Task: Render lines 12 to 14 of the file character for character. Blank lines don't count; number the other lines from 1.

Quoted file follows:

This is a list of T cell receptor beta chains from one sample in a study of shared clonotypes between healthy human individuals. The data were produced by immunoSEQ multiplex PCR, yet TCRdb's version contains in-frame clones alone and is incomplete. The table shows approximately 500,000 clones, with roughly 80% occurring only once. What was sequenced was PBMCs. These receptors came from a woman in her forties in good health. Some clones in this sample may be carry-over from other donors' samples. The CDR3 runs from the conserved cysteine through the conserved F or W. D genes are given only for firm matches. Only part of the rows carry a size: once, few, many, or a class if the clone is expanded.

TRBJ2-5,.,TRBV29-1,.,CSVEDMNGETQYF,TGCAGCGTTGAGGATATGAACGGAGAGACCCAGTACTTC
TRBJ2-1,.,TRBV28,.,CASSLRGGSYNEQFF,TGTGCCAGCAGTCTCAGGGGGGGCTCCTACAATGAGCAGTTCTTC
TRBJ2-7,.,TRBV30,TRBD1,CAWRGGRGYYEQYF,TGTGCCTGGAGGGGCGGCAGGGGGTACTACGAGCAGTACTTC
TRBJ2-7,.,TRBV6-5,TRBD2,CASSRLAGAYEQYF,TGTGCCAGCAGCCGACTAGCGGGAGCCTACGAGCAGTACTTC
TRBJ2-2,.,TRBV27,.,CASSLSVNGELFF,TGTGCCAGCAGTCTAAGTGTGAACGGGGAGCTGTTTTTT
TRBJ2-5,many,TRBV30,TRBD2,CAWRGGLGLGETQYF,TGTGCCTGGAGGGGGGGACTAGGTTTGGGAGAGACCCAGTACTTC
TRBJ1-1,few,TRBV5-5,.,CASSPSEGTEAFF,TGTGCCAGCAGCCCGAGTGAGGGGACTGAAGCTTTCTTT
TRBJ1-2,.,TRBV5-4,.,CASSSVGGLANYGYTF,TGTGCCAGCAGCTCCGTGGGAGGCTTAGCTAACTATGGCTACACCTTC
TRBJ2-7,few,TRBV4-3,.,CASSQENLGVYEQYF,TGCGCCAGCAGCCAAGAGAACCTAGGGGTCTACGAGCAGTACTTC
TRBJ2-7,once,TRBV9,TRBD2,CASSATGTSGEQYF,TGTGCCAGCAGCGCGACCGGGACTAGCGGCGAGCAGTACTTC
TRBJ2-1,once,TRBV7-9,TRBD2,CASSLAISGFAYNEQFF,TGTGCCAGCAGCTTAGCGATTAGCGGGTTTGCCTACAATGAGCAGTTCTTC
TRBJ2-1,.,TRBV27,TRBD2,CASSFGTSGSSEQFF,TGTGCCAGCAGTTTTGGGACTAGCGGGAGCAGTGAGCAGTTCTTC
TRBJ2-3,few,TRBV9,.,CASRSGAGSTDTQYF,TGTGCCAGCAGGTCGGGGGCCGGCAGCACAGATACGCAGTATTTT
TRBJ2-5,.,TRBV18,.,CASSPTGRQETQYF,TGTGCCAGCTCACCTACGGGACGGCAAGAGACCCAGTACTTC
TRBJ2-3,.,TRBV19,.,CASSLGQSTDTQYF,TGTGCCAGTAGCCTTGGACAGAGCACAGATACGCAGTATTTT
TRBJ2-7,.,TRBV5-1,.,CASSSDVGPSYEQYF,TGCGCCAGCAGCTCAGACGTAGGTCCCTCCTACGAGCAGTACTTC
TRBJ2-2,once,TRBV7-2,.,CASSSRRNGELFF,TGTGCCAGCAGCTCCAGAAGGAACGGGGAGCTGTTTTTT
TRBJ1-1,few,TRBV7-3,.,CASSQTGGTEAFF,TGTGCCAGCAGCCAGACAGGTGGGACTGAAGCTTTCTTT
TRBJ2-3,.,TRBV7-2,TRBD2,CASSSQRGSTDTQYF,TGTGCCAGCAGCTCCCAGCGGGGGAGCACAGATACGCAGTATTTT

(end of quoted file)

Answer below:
TRBJ2-1,once,TRBV7-9,TRBD2,CASSLAISGFAYNEQFF,TGTGCCAGCAGCTTAGCGATTAGCGGGTTTGCCTACAATGAGCAGTTCTTC
TRBJ2-1,.,TRBV27,TRBD2,CASSFGTSGSSEQFF,TGTGCCAGCAGTTTTGGGACTAGCGGGAGCAGTGAGCAGTTCTTC
TRBJ2-3,few,TRBV9,.,CASRSGAGSTDTQYF,TGTGCCAGCAGGTCGGGGGCCGGCAGCACAGATACGCAGTATTTT